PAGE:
May 8th through the 14th is National Women’s Health Week, coordinated by the U.S. Department of Health and Human Services’ Office on Women’s Health. The week was created to encourage women of all ages to improve their physical and mental health, as well as lower their risks of such diseases as diabetes and cancer. It also raises awareness of the benefits of physical exercise and eating a nutritious diet, as well as avoiding risky behaviors, such as excessive alcohol use or not wearing a seatbelt. Most importantly, it emphasizes the importance of regular health checkups and preventive screenings. Amongst the recommended checkups and screenings:
A hearing test. You should consider a hearing test if you have difficulty making out other people’s voices, experience tinnitus (ringing in the ears) or if it always feels as though your ears are clogged. A typical hearing test, called an audiogram, uses different frequencies of sound to gauge the ear’s reaction to them. If your audiogram results are normal, you should only need to be retested every two to five years. However, if some damage is present, further testing may be done to see if a hearing aid is needed. In the meantime, protect your hearing by listening to music at a reasonable volume, wearing earplugs if you’re going to be exposed to excessively loud noises and seeing a doctor if you suffer from frequent ear infections.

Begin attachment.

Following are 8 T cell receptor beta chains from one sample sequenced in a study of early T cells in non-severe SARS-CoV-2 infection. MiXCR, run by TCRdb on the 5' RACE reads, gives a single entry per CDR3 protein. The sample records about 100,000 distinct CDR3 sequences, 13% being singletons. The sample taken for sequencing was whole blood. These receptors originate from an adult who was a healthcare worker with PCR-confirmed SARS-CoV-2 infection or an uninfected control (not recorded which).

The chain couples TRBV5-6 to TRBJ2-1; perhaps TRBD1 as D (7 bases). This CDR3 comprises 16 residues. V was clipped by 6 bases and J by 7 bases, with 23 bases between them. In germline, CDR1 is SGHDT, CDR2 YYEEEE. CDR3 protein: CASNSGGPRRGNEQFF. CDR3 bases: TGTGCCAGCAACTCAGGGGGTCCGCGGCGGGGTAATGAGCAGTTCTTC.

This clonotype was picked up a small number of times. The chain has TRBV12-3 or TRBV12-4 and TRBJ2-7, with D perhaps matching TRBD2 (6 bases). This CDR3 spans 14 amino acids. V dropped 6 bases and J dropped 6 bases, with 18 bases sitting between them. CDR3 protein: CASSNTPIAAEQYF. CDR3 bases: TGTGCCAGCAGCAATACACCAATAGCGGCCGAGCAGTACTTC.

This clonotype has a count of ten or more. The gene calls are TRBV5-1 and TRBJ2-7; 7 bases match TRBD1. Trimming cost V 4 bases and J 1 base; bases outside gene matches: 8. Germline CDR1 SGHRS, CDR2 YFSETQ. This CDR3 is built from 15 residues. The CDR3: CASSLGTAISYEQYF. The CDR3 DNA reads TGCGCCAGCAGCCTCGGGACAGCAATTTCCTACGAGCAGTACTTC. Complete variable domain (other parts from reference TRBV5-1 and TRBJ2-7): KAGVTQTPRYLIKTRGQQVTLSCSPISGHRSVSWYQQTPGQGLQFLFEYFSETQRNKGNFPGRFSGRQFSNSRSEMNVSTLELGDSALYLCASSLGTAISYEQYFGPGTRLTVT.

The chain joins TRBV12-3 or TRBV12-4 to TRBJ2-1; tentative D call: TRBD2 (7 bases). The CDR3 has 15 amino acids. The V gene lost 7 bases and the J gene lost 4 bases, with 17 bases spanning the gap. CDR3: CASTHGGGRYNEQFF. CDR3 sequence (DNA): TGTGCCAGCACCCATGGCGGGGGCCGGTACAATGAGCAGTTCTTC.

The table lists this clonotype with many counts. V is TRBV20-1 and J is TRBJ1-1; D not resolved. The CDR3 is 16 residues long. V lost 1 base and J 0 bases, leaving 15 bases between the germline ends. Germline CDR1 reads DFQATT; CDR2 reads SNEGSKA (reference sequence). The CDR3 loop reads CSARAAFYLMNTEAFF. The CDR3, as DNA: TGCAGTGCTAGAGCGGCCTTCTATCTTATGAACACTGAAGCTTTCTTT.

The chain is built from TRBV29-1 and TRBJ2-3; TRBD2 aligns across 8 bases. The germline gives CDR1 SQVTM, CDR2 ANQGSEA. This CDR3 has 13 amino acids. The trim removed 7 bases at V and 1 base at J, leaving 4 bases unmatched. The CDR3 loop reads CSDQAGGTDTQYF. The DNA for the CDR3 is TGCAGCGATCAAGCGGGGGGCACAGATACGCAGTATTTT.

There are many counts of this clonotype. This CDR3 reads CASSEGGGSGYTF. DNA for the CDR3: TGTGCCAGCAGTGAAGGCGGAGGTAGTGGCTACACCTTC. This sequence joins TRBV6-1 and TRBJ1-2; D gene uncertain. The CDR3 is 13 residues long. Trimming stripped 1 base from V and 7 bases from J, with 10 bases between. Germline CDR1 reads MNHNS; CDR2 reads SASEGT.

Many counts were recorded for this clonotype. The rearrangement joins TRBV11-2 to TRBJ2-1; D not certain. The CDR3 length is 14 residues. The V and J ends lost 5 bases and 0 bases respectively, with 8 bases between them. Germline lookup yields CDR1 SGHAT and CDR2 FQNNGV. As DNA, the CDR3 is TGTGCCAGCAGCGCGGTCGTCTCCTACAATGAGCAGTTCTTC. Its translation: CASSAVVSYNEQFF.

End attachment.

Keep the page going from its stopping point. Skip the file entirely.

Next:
Bone mineral density test. Especially important for women over the age of 60, a bone mineral density test is a noninvasive examination that looks for signs of osteoporosis, a deteriorative disease that can turn bones brittle and fragile. If test results show early signs of osteoporosis, you will likely be instructed to take calcium supplements and vitamin D, as well as get regular exercise. Even if you’re nowhere near 60 yet, why not start now? Extra calcium and vitamin D is beneficial to all women, and regular exercise is vital for good health for pretty much everyone!
Breast exam and mammogram. Breast cancer has a highly successful survival rate of 97% after five years, but this is only possible through early detection. Though breast cancer is very rare in women under the age of 40, they should still get breast examinations once a year, to check for any unusual growths or tissue changes. After age 40, women should get a mammogram once a year as well, after age 35 if there’s a family history of the disease. Home examinations should be performed as well, with any lumps or peculiarities reported to your doctor right away.
Colonoscopy. While it certainly can’t be described as a non-invasive procedure, a colonoscopy is an invaluable weapon in the fight against colorectal cancer. Like breast cancer, with early detection colorectal cancer has an over 90% survival rate past five years. A colonoscopy, which involves the insertion of a tiny video camera into the large intestine, can spot the beginning signs of cancer long before a person may notice that there’s something wrong. It’s also used to diagnose such inflammatory bowel diseases as ulcerative colitis and Crohn’s Disease. Doctors recommend that all women get a colonoscopy at age 50, sooner if there’s a family history of colorectal cancer or if you have inflammatory bowel disease. If no abnormalities are present, a second colonoscopy will not likely be necessary for at least another ten years. Your risk of colorectal cancer is lowered by eating a high fiber diet rich in fruits and vegetables, and avoiding processed meats.